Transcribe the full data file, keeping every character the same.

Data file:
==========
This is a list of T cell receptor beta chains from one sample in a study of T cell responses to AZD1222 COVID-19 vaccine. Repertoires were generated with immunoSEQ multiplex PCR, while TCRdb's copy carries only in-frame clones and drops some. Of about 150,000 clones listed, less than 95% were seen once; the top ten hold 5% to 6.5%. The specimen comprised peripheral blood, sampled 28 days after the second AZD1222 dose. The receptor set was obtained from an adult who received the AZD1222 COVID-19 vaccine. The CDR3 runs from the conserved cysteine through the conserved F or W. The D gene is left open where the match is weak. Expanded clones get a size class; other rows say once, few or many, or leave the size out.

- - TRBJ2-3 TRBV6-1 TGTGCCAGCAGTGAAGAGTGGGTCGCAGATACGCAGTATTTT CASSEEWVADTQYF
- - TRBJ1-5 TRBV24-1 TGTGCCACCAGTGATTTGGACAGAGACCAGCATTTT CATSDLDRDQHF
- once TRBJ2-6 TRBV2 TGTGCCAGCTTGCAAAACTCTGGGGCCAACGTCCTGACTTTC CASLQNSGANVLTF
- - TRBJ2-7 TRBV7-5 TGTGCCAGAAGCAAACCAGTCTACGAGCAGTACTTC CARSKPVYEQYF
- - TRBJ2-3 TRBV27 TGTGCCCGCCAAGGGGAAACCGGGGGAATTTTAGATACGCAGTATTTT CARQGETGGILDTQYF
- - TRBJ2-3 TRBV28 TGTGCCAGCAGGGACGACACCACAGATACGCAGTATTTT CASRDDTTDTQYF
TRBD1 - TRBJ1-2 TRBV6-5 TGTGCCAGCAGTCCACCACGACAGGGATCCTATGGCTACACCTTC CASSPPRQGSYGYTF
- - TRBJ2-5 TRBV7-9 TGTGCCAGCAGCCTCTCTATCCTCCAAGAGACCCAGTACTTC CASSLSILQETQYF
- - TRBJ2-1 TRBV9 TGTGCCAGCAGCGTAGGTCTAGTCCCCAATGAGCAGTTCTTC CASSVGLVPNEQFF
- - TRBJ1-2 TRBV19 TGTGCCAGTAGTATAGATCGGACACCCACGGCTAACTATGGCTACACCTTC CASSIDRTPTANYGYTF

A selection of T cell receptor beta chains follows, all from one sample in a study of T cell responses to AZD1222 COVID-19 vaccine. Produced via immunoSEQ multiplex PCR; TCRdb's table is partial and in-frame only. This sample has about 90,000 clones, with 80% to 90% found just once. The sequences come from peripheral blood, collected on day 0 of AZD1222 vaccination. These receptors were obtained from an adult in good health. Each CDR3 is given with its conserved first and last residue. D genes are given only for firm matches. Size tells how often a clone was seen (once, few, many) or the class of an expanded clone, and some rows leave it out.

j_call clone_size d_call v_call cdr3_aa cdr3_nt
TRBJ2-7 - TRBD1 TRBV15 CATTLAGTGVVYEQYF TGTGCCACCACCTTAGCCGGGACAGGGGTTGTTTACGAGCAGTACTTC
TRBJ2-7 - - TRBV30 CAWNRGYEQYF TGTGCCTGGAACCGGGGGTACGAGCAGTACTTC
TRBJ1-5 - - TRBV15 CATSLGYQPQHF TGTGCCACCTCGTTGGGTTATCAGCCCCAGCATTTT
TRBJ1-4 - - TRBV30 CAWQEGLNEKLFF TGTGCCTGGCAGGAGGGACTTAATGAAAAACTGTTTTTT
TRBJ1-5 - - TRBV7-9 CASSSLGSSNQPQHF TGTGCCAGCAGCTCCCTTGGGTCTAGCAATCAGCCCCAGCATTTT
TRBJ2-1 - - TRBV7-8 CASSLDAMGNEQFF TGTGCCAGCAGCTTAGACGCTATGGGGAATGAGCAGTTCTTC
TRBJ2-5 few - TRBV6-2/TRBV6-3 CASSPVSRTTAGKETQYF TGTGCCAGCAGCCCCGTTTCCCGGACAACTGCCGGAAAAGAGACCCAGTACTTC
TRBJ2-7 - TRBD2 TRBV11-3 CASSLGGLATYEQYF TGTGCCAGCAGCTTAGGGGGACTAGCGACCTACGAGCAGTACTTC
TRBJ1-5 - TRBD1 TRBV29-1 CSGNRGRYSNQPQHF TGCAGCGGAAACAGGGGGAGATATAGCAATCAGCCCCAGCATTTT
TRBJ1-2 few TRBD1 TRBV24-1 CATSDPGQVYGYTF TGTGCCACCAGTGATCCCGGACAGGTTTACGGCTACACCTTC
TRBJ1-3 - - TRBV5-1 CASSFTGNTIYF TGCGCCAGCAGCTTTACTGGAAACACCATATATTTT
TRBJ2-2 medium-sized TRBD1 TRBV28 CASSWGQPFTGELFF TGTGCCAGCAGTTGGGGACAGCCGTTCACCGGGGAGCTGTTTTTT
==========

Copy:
This is a list of T cell receptor beta chains from one sample in a study of T cell responses to AZD1222 COVID-19 vaccine. Repertoires were generated with immunoSEQ multiplex PCR, while TCRdb's copy carries only in-frame clones and drops some. Of about 150,000 clones listed, less than 95% were seen once; the top ten hold 5% to 6.5%. The specimen comprised peripheral blood, sampled 28 days after the second AZD1222 dose. The receptor set was obtained from an adult who received the AZD1222 COVID-19 vaccine. The CDR3 runs from the conserved cysteine through the conserved F or W. The D gene is left open where the match is weak. Expanded clones get a size class; other rows say once, few or many, or leave the size out.

- - TRBJ2-3 TRBV6-1 TGTGCCAGCAGTGAAGAGTGGGTCGCAGATACGCAGTATTTT CASSEEWVADTQYF
- - TRBJ1-5 TRBV24-1 TGTGCCACCAGTGATTTGGACAGAGACCAGCATTTT CATSDLDRDQHF
- once TRBJ2-6 TRBV2 TGTGCCAGCTTGCAAAACTCTGGGGCCAACGTCCTGACTTTC CASLQNSGANVLTF
- - TRBJ2-7 TRBV7-5 TGTGCCAGAAGCAAACCAGTCTACGAGCAGTACTTC CARSKPVYEQYF
- - TRBJ2-3 TRBV27 TGTGCCCGCCAAGGGGAAACCGGGGGAATTTTAGATACGCAGTATTTT CARQGETGGILDTQYF
- - TRBJ2-3 TRBV28 TGTGCCAGCAGGGACGACACCACAGATACGCAGTATTTT CASRDDTTDTQYF
TRBD1 - TRBJ1-2 TRBV6-5 TGTGCCAGCAGTCCACCACGACAGGGATCCTATGGCTACACCTTC CASSPPRQGSYGYTF
- - TRBJ2-5 TRBV7-9 TGTGCCAGCAGCCTCTCTATCCTCCAAGAGACCCAGTACTTC CASSLSILQETQYF
- - TRBJ2-1 TRBV9 TGTGCCAGCAGCGTAGGTCTAGTCCCCAATGAGCAGTTCTTC CASSVGLVPNEQFF
- - TRBJ1-2 TRBV19 TGTGCCAGTAGTATAGATCGGACACCCACGGCTAACTATGGCTACACCTTC CASSIDRTPTANYGYTF

A selection of T cell receptor beta chains follows, all from one sample in a study of T cell responses to AZD1222 COVID-19 vaccine. Produced via immunoSEQ multiplex PCR; TCRdb's table is partial and in-frame only. This sample has about 90,000 clones, with 80% to 90% found just once. The sequences come from peripheral blood, collected on day 0 of AZD1222 vaccination. These receptors were obtained from an adult in good health. Each CDR3 is given with its conserved first and last residue. D genes are given only for firm matches. Size tells how often a clone was seen (once, few, many) or the class of an expanded clone, and some rows leave it out.

j_call clone_size d_call v_call cdr3_aa cdr3_nt
TRBJ2-7 - TRBD1 TRBV15 CATTLAGTGVVYEQYF TGTGCCACCACCTTAGCCGGGACAGGGGTTGTTTACGAGCAGTACTTC
TRBJ2-7 - - TRBV30 CAWNRGYEQYF TGTGCCTGGAACCGGGGGTACGAGCAGTACTTC
TRBJ1-5 - - TRBV15 CATSLGYQPQHF TGTGCCACCTCGTTGGGTTATCAGCCCCAGCATTTT
TRBJ1-4 - - TRBV30 CAWQEGLNEKLFF TGTGCCTGGCAGGAGGGACTTAATGAAAAACTGTTTTTT
TRBJ1-5 - - TRBV7-9 CASSSLGSSNQPQHF TGTGCCAGCAGCTCCCTTGGGTCTAGCAATCAGCCCCAGCATTTT
TRBJ2-1 - - TRBV7-8 CASSLDAMGNEQFF TGTGCCAGCAGCTTAGACGCTATGGGGAATGAGCAGTTCTTC
TRBJ2-5 few - TRBV6-2/TRBV6-3 CASSPVSRTTAGKETQYF TGTGCCAGCAGCCCCGTTTCCCGGACAACTGCCGGAAAAGAGACCCAGTACTTC
TRBJ2-7 - TRBD2 TRBV11-3 CASSLGGLATYEQYF TGTGCCAGCAGCTTAGGGGGACTAGCGACCTACGAGCAGTACTTC
TRBJ1-5 - TRBD1 TRBV29-1 CSGNRGRYSNQPQHF TGCAGCGGAAACAGGGGGAGATATAGCAATCAGCCCCAGCATTTT
TRBJ1-2 few TRBD1 TRBV24-1 CATSDPGQVYGYTF TGTGCCACCAGTGATCCCGGACAGGTTTACGGCTACACCTTC
TRBJ1-3 - - TRBV5-1 CASSFTGNTIYF TGCGCCAGCAGCTTTACTGGAAACACCATATATTTT
TRBJ2-2 medium-sized TRBD1 TRBV28 CASSWGQPFTGELFF TGTGCCAGCAGTTGGGGACAGCCGTTCACCGGGGAGCTGTTTTTT